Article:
One was an “old-fashioned journalist,” another living out his dream as a sportswriter. There was a columnist, a reporter and a sales assistant. No matter their roles, these five people showed up to work each day at the Capital Gazette in Annapolis, Maryland, ready to churn out another newspaper.
A gunman, believed to be 38-year-old Jarrod M. Ramos, burst his way into the newsroom and began shooting. Four journalists — Rob Hiaasen, Wendi Winters, Gerald Fischman and John McNamara — and sales assistant Rebecca Smith were killed. Two others, Rachael Pacella and Janel Cooley, were injured.
Of the four journalists, the youngest was 56-year-old McNamara, the sportswriter. When they began their respective paths in journalism years ago, the world was a different place. The newspaper was read cover to cover by most people, an honest account of the previous day’s happenings.
But along the way things changed. The internet exploded, creating less demand for newspapers, many of which lagged behind the times. Newsroom staffs were slashed because of budget cuts; workloads got heavier. Still, these four journalists — with decades of experience — carried on with their duties.
The Capital Gazette is like many small newspapers that employ dedicated reporters, editors and photographers. For many, there is no time clock, no 40-hour work week. It’s a job with a deadline that needs to be met every day. Journalists don’t get into this business to get rich, and they don’t do it for the accolades. These days, working for a small newspaper is a labor of love.
Not much is known about the suspected gunman. According to The Baltimore Sun, he burst into the newsroom by shooting his way through glass doors. People went scrambling, with one report saying an employee jumped over a dead body to escape. Ramos’ motive is believed to be a vendetta he held against the paper for a 2011 article involving a criminal harassment charge against him.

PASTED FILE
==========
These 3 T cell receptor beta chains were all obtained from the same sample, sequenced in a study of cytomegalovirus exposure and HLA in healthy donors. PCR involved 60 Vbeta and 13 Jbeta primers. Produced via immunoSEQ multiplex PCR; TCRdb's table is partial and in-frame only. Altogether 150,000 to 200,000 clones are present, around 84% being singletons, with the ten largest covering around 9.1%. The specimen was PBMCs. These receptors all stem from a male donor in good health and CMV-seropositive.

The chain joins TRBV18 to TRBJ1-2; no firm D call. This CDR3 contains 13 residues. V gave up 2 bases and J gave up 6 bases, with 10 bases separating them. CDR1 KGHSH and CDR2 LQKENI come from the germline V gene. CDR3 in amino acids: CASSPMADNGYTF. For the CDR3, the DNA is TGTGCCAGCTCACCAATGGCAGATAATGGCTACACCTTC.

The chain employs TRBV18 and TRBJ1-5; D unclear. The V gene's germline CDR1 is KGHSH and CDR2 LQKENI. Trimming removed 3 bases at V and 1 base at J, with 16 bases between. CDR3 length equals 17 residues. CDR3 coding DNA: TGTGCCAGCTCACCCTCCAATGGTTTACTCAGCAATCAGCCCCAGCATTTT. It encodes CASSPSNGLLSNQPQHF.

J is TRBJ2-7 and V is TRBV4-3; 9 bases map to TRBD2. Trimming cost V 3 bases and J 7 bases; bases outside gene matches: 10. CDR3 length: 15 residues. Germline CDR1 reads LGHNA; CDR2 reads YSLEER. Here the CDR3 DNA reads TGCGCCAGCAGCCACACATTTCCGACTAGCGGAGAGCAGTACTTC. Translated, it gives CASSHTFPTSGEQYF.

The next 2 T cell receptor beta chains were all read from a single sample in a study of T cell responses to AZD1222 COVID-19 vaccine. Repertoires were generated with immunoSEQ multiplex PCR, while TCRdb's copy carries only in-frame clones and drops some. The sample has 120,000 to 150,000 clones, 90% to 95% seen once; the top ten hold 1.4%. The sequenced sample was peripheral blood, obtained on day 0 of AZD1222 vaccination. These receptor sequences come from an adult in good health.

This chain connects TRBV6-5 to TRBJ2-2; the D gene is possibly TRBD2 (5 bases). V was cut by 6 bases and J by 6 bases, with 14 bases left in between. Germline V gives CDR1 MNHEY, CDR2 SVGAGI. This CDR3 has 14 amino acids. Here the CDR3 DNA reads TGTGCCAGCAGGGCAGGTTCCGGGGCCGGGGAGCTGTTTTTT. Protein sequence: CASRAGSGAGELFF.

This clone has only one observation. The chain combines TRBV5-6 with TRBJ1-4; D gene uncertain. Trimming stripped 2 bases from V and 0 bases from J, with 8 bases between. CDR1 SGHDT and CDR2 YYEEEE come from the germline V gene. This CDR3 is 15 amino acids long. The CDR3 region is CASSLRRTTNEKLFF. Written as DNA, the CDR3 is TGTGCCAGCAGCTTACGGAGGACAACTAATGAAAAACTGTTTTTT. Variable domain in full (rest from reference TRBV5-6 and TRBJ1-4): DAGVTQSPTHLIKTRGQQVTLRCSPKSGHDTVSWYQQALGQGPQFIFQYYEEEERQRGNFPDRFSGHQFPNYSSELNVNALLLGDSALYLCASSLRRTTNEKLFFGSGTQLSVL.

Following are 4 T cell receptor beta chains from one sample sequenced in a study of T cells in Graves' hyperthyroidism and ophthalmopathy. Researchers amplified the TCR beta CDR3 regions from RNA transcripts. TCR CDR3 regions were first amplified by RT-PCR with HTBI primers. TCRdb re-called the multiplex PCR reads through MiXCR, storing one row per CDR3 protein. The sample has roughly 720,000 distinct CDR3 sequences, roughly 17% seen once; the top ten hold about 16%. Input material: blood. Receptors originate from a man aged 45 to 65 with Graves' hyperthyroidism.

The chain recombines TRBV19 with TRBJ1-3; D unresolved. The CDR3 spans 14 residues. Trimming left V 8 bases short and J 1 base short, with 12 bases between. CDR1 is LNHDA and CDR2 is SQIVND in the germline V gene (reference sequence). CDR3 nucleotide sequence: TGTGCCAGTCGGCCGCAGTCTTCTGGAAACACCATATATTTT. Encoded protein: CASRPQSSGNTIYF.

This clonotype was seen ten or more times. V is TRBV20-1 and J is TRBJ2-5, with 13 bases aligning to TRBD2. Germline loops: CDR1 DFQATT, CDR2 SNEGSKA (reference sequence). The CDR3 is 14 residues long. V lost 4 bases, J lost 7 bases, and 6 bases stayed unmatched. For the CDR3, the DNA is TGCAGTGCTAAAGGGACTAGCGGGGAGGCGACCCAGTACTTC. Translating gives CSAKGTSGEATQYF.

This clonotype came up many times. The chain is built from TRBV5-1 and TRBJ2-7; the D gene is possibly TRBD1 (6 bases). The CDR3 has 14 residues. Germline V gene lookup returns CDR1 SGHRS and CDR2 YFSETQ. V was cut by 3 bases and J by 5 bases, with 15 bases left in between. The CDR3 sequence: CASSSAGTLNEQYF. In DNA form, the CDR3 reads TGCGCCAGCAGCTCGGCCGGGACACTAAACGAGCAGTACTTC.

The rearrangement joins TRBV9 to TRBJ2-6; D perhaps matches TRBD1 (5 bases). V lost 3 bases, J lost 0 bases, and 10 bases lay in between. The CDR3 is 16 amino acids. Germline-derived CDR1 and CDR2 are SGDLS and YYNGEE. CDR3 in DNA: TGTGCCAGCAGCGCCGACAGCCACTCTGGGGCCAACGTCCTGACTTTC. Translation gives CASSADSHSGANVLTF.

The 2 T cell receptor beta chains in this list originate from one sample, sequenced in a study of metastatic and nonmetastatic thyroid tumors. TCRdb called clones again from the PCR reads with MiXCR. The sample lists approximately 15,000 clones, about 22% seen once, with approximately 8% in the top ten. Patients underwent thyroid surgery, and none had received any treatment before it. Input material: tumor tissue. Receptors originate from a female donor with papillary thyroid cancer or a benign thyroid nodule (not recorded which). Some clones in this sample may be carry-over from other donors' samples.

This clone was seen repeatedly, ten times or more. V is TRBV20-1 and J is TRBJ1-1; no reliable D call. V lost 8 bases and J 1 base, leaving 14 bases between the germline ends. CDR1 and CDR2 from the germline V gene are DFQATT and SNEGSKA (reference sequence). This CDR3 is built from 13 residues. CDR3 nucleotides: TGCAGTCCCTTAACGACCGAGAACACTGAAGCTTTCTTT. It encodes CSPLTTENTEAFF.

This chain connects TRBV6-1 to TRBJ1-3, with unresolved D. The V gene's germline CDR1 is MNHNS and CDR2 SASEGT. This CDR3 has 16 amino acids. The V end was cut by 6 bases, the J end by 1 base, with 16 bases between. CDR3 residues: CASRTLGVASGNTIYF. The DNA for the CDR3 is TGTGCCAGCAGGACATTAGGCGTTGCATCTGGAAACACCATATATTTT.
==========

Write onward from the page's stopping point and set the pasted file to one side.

In 2012, Ramos filed a defamation suit against the paper, which made its way to the state Supreme Court. A ruling in 2015 was upheld in favor of the newspaper.
“I remember telling our attorneys, ‘This is a guy who is going to come in and shoot us,’” said Thomas Marquardt, the paper’s former editor and publisher, who was named as one of the defendants.
That’s beyond frightening, to think that simply because a journalist was doing his or her job, reporting the news, a gunman would enter the building and start shooting whoever is in sight.
There is a certain stigma surrounding newspaper reporters. They are criticized for what appears in the pages and, at times, dehumanized. They’re not out to “ruin lives.” They simply present the facts and allow readers to form an opinion based on those facts.
Perhaps the most incredible part of Thursday’s tragedy is the fact the Capital Gazette published an edition on Friday. “5 shot dead at the Capital,” a banner headline read, with pictures of those killed. That front page serves as a reminder of the grit, determination and professionalism of journalists at a small newspaper — reporters writing through tears after watching five of their colleagues get gunned down, but still knowing the job must be done.
This isn’t written to rail against gun control — though it was reported by the Associated Press that the gun used was purchased legally — or President Donald Trump’s continuous attacks on the media.
This is written to champion the fine journalists at local newspapers across the country with small staffs — which are getting smaller and smaller every day — who believe they are doing their part to inform their community. Employees at the Capital Gazette felt they were doing that in a safe environment.
A version of this editorial first appeared in The Newport Daily News.